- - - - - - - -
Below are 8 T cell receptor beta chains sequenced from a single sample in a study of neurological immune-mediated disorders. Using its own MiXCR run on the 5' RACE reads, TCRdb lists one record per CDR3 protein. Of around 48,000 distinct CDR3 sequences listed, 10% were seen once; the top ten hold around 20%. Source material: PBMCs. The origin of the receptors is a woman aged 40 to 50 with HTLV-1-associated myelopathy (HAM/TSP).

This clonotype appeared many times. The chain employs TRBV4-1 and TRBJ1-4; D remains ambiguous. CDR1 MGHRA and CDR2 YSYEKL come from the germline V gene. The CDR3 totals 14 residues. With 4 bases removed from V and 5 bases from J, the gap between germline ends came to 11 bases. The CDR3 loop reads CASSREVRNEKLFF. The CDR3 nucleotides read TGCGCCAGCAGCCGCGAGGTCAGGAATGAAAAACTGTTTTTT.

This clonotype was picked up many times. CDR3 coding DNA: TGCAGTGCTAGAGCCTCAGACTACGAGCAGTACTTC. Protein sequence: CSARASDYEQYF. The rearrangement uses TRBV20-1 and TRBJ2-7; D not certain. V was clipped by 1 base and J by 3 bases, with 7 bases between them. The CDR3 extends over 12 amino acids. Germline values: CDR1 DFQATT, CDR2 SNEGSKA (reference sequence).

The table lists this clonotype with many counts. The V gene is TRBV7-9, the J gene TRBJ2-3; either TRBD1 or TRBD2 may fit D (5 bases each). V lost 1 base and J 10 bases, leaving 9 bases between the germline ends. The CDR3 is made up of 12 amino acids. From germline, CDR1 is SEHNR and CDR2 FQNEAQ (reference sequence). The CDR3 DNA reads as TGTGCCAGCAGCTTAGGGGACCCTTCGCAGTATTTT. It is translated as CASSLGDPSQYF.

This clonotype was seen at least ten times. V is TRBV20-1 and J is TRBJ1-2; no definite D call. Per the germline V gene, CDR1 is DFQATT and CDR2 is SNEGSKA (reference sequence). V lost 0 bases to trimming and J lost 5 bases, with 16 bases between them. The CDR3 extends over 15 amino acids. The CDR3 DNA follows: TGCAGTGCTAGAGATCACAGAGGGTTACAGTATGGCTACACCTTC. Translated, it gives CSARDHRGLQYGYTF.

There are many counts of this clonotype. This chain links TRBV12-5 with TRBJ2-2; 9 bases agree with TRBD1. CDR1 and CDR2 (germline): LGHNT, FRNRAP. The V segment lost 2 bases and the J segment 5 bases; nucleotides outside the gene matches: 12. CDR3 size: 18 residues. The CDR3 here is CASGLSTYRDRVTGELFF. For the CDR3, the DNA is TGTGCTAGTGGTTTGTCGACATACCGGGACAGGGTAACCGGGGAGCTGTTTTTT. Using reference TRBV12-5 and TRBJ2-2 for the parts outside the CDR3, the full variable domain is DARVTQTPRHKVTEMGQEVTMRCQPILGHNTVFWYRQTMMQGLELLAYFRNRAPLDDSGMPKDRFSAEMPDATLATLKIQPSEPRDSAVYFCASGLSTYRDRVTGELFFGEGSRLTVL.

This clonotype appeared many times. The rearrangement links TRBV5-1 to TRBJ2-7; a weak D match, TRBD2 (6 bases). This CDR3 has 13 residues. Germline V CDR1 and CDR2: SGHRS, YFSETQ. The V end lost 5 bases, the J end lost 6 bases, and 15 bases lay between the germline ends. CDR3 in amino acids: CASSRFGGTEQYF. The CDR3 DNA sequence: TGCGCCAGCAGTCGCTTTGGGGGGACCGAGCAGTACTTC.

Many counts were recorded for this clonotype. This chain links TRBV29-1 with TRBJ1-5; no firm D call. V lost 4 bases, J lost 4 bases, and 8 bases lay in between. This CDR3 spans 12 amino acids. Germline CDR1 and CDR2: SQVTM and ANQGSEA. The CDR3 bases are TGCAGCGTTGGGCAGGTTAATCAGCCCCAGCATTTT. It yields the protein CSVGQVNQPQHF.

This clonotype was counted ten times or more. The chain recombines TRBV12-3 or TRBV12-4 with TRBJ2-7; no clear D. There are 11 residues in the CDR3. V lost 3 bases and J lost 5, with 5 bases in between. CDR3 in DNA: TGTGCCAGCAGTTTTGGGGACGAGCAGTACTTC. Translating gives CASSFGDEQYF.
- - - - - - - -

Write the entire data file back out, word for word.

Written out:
Below are 8 T cell receptor beta chains sequenced from a single sample in a study of neurological immune-mediated disorders. Using its own MiXCR run on the 5' RACE reads, TCRdb lists one record per CDR3 protein. Of around 48,000 distinct CDR3 sequences listed, 10% were seen once; the top ten hold around 20%. Source material: PBMCs. The origin of the receptors is a woman aged 40 to 50 with HTLV-1-associated myelopathy (HAM/TSP).

This clonotype appeared many times. The chain employs TRBV4-1 and TRBJ1-4; D remains ambiguous. CDR1 MGHRA and CDR2 YSYEKL come from the germline V gene. The CDR3 totals 14 residues. With 4 bases removed from V and 5 bases from J, the gap between germline ends came to 11 bases. The CDR3 loop reads CASSREVRNEKLFF. The CDR3 nucleotides read TGCGCCAGCAGCCGCGAGGTCAGGAATGAAAAACTGTTTTTT.

This clonotype was picked up many times. CDR3 coding DNA: TGCAGTGCTAGAGCCTCAGACTACGAGCAGTACTTC. Protein sequence: CSARASDYEQYF. The rearrangement uses TRBV20-1 and TRBJ2-7; D not certain. V was clipped by 1 base and J by 3 bases, with 7 bases between them. The CDR3 extends over 12 amino acids. Germline values: CDR1 DFQATT, CDR2 SNEGSKA (reference sequence).

The table lists this clonotype with many counts. The V gene is TRBV7-9, the J gene TRBJ2-3; either TRBD1 or TRBD2 may fit D (5 bases each). V lost 1 base and J 10 bases, leaving 9 bases between the germline ends. The CDR3 is made up of 12 amino acids. From germline, CDR1 is SEHNR and CDR2 FQNEAQ (reference sequence). The CDR3 DNA reads as TGTGCCAGCAGCTTAGGGGACCCTTCGCAGTATTTT. It is translated as CASSLGDPSQYF.

This clonotype was seen at least ten times. V is TRBV20-1 and J is TRBJ1-2; no definite D call. Per the germline V gene, CDR1 is DFQATT and CDR2 is SNEGSKA (reference sequence). V lost 0 bases to trimming and J lost 5 bases, with 16 bases between them. The CDR3 extends over 15 amino acids. The CDR3 DNA follows: TGCAGTGCTAGAGATCACAGAGGGTTACAGTATGGCTACACCTTC. Translated, it gives CSARDHRGLQYGYTF.

There are many counts of this clonotype. This chain links TRBV12-5 with TRBJ2-2; 9 bases agree with TRBD1. CDR1 and CDR2 (germline): LGHNT, FRNRAP. The V segment lost 2 bases and the J segment 5 bases; nucleotides outside the gene matches: 12. CDR3 size: 18 residues. The CDR3 here is CASGLSTYRDRVTGELFF. For the CDR3, the DNA is TGTGCTAGTGGTTTGTCGACATACCGGGACAGGGTAACCGGGGAGCTGTTTTTT. Using reference TRBV12-5 and TRBJ2-2 for the parts outside the CDR3, the full variable domain is DARVTQTPRHKVTEMGQEVTMRCQPILGHNTVFWYRQTMMQGLELLAYFRNRAPLDDSGMPKDRFSAEMPDATLATLKIQPSEPRDSAVYFCASGLSTYRDRVTGELFFGEGSRLTVL.

This clonotype appeared many times. The rearrangement links TRBV5-1 to TRBJ2-7; a weak D match, TRBD2 (6 bases). This CDR3 has 13 residues. Germline V CDR1 and CDR2: SGHRS, YFSETQ. The V end lost 5 bases, the J end lost 6 bases, and 15 bases lay between the germline ends. CDR3 in amino acids: CASSRFGGTEQYF. The CDR3 DNA sequence: TGCGCCAGCAGTCGCTTTGGGGGGACCGAGCAGTACTTC.

Many counts were recorded for this clonotype. This chain links TRBV29-1 with TRBJ1-5; no firm D call. V lost 4 bases, J lost 4 bases, and 8 bases lay in between. This CDR3 spans 12 amino acids. Germline CDR1 and CDR2: SQVTM and ANQGSEA. The CDR3 bases are TGCAGCGTTGGGCAGGTTAATCAGCCCCAGCATTTT. It yields the protein CSVGQVNQPQHF.

This clonotype was counted ten times or more. The chain recombines TRBV12-3 or TRBV12-4 with TRBJ2-7; no clear D. There are 11 residues in the CDR3. V lost 3 bases and J lost 5, with 5 bases in between. CDR3 in DNA: TGTGCCAGCAGTTTTGGGGACGAGCAGTACTTC. Translating gives CASSFGDEQYF.